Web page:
There are serious long-term consequences of teenage substance abuse and addiction, but there are devastating short-term consequences, too. Drug and alcohol abuse can:

  • Lead to academic decline and lower grades
  • Contribute to more school absences and truancy problems
  • Cause behavioral problems at school
  • Lead to the development of mental health issues like depression and anxiety
  • Result in law enforcement intervention and criminal charges
  • Encourage unsafe sex, teen pregnancy, and STDs

Signs of Substance Abuse and Addiction in Teenagers

In 2020, 407,000 teenagers met the criteria for alcohol use disorder (AUD) and 788,000 teenagers met the criteria for Illicit Drug Use Disorder (IDUD). Early intervention and treatment can put an end to substance abuse and prevent addiction from happening later in life, but parents don’t always know the signs of substance abuse and addiction to look for.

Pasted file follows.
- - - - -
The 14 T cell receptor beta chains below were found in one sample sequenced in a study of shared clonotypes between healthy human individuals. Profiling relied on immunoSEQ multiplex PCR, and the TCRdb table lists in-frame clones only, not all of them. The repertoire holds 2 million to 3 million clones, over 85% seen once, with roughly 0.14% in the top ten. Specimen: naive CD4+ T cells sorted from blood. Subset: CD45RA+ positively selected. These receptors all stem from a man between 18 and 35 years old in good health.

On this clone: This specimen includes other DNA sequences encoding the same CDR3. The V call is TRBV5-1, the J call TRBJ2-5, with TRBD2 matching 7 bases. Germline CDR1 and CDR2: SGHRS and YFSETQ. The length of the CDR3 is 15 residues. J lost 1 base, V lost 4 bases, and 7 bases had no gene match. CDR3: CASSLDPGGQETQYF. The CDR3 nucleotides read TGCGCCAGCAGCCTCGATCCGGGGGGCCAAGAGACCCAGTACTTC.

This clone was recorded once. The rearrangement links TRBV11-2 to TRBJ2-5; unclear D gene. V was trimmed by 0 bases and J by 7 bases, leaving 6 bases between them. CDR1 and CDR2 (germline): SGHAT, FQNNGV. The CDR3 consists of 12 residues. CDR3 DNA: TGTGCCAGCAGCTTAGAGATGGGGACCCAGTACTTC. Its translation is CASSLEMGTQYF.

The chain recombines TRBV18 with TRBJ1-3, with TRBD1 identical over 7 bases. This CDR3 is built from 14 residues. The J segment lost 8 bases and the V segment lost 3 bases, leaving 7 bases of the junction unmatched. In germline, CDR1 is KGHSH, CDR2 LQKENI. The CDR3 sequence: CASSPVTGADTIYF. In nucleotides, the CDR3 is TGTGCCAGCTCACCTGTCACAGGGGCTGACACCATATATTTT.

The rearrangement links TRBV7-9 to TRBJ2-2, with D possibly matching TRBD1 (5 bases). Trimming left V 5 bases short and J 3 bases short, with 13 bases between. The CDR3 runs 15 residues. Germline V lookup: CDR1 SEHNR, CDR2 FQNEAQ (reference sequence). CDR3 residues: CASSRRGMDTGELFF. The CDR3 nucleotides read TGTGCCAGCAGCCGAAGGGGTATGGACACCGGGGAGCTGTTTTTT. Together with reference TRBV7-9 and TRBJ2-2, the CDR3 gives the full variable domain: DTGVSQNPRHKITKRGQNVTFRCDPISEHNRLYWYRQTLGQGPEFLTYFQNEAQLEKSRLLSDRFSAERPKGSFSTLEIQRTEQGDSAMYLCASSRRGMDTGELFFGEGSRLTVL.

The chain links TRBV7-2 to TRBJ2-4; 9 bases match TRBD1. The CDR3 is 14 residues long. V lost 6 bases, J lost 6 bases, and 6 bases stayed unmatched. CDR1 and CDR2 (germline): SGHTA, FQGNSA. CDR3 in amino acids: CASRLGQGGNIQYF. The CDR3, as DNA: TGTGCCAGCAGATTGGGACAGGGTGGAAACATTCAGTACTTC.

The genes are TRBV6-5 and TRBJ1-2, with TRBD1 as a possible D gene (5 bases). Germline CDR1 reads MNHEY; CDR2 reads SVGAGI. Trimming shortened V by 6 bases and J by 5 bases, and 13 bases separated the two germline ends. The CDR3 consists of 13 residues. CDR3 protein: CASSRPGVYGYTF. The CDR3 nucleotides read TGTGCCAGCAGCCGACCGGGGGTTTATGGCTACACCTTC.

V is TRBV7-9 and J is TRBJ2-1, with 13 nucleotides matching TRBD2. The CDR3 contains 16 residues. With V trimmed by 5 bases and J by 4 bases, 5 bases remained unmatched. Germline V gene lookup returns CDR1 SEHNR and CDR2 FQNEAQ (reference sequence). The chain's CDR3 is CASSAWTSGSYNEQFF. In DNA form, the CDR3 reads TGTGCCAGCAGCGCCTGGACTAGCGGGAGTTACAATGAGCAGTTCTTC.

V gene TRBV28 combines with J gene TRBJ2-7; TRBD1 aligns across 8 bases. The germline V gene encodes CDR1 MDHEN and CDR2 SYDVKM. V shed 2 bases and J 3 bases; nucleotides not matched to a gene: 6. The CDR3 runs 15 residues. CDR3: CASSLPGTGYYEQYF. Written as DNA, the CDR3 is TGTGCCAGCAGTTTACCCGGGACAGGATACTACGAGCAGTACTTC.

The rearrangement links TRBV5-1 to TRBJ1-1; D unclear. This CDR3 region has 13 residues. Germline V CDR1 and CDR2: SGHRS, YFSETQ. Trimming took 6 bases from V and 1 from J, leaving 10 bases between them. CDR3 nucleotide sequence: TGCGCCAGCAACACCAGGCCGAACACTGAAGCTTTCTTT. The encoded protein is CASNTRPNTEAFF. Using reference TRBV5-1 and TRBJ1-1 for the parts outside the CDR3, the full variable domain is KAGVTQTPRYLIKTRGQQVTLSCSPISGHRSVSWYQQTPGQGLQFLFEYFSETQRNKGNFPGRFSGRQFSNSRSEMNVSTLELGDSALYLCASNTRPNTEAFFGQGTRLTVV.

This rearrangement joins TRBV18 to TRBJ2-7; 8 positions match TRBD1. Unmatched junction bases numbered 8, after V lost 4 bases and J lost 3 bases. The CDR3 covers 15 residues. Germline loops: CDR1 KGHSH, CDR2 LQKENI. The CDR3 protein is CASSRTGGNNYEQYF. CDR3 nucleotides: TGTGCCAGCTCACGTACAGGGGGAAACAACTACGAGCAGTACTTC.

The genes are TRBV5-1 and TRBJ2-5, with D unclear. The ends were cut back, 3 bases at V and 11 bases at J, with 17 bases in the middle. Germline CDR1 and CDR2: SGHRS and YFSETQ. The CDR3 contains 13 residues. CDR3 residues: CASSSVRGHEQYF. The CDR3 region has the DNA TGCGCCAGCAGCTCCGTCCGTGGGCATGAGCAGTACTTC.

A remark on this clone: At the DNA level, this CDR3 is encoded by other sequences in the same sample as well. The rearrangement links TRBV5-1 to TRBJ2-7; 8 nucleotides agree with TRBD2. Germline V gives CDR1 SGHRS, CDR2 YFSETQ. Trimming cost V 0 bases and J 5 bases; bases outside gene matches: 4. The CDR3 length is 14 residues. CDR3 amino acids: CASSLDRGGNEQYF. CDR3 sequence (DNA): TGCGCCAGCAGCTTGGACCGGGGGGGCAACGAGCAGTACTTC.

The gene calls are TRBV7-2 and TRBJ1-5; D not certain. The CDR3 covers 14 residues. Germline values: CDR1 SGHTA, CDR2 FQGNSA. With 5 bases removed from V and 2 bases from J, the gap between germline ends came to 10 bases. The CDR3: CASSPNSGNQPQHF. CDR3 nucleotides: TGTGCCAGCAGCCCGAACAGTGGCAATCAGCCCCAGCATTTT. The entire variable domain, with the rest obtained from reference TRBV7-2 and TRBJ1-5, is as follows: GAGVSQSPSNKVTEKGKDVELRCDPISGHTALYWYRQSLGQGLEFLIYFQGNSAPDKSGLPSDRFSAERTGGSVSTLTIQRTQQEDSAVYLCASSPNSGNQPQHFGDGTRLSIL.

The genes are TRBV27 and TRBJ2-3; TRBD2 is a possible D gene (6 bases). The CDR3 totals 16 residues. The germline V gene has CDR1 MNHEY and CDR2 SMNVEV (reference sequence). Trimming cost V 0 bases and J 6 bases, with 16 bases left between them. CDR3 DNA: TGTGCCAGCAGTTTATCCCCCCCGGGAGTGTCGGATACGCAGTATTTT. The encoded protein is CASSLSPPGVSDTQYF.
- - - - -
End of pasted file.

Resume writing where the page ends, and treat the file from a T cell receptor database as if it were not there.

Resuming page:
Since the majority of adults who struggle with addiction first use drugs before the age of 21, it’s important to recognize substance abuse and addiction early on so people can receive the treatment they need.

Common signs of teen drug abuse include:

  • Poor academic performance
  • Bloodshot or glossy eyes
  • Random outbursts of laughter
  • Memory loss
  • Poor hygiene
  • Avoiding direct eye contact
  • Secretive behavior
  • Coming home late for curfew
  • Smelling of smoke
  • Changes in eating or sleeping patterns
  • Unusual tiredness or excess energy

Many teens will experiment with drugs, but not all will become addicted. At the same time, not everyone who abuses drugs or alcohol is struggling with an addiction.

Signs of addiction include: